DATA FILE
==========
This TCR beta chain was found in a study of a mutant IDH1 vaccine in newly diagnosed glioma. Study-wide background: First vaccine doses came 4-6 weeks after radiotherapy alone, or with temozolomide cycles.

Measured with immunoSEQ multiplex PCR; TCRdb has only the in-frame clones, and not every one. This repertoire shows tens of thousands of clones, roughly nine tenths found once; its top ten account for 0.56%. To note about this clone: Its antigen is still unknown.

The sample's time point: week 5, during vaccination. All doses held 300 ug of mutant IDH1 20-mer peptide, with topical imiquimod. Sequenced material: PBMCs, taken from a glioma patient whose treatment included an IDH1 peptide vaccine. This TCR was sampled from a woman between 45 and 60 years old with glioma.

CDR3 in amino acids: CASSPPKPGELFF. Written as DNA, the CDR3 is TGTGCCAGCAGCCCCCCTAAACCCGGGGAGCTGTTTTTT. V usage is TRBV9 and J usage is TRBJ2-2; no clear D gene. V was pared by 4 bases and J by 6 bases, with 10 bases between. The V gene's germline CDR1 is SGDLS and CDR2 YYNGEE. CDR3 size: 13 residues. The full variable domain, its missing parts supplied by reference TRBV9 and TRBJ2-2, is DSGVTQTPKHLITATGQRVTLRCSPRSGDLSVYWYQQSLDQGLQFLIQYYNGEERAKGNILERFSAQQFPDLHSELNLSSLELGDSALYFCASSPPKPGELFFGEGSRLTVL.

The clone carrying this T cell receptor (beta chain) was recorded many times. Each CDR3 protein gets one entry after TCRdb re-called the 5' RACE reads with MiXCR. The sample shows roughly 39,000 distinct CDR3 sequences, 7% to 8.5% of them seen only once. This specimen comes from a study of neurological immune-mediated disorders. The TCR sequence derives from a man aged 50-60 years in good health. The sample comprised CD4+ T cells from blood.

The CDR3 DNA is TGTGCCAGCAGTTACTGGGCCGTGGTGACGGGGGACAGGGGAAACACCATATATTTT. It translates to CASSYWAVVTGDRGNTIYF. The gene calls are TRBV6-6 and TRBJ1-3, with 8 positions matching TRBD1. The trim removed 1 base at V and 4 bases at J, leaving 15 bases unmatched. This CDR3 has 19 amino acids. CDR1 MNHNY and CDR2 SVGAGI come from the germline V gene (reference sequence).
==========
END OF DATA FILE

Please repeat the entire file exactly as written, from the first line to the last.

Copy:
This TCR beta chain was found in a study of a mutant IDH1 vaccine in newly diagnosed glioma. Study-wide background: First vaccine doses came 4-6 weeks after radiotherapy alone, or with temozolomide cycles.

Measured with immunoSEQ multiplex PCR; TCRdb has only the in-frame clones, and not every one. This repertoire shows tens of thousands of clones, roughly nine tenths found once; its top ten account for 0.56%. To note about this clone: Its antigen is still unknown.

The sample's time point: week 5, during vaccination. All doses held 300 ug of mutant IDH1 20-mer peptide, with topical imiquimod. Sequenced material: PBMCs, taken from a glioma patient whose treatment included an IDH1 peptide vaccine. This TCR was sampled from a woman between 45 and 60 years old with glioma.

CDR3 in amino acids: CASSPPKPGELFF. Written as DNA, the CDR3 is TGTGCCAGCAGCCCCCCTAAACCCGGGGAGCTGTTTTTT. V usage is TRBV9 and J usage is TRBJ2-2; no clear D gene. V was pared by 4 bases and J by 6 bases, with 10 bases between. The V gene's germline CDR1 is SGDLS and CDR2 YYNGEE. CDR3 size: 13 residues. The full variable domain, its missing parts supplied by reference TRBV9 and TRBJ2-2, is DSGVTQTPKHLITATGQRVTLRCSPRSGDLSVYWYQQSLDQGLQFLIQYYNGEERAKGNILERFSAQQFPDLHSELNLSSLELGDSALYFCASSPPKPGELFFGEGSRLTVL.

The clone carrying this T cell receptor (beta chain) was recorded many times. Each CDR3 protein gets one entry after TCRdb re-called the 5' RACE reads with MiXCR. The sample shows roughly 39,000 distinct CDR3 sequences, 7% to 8.5% of them seen only once. This specimen comes from a study of neurological immune-mediated disorders. The TCR sequence derives from a man aged 50-60 years in good health. The sample comprised CD4+ T cells from blood.

The CDR3 DNA is TGTGCCAGCAGTTACTGGGCCGTGGTGACGGGGGACAGGGGAAACACCATATATTTT. It translates to CASSYWAVVTGDRGNTIYF. The gene calls are TRBV6-6 and TRBJ1-3, with 8 positions matching TRBD1. The trim removed 1 base at V and 4 bases at J, leaving 15 bases unmatched. This CDR3 has 19 amino acids. CDR1 MNHNY and CDR2 SVGAGI come from the germline V gene (reference sequence).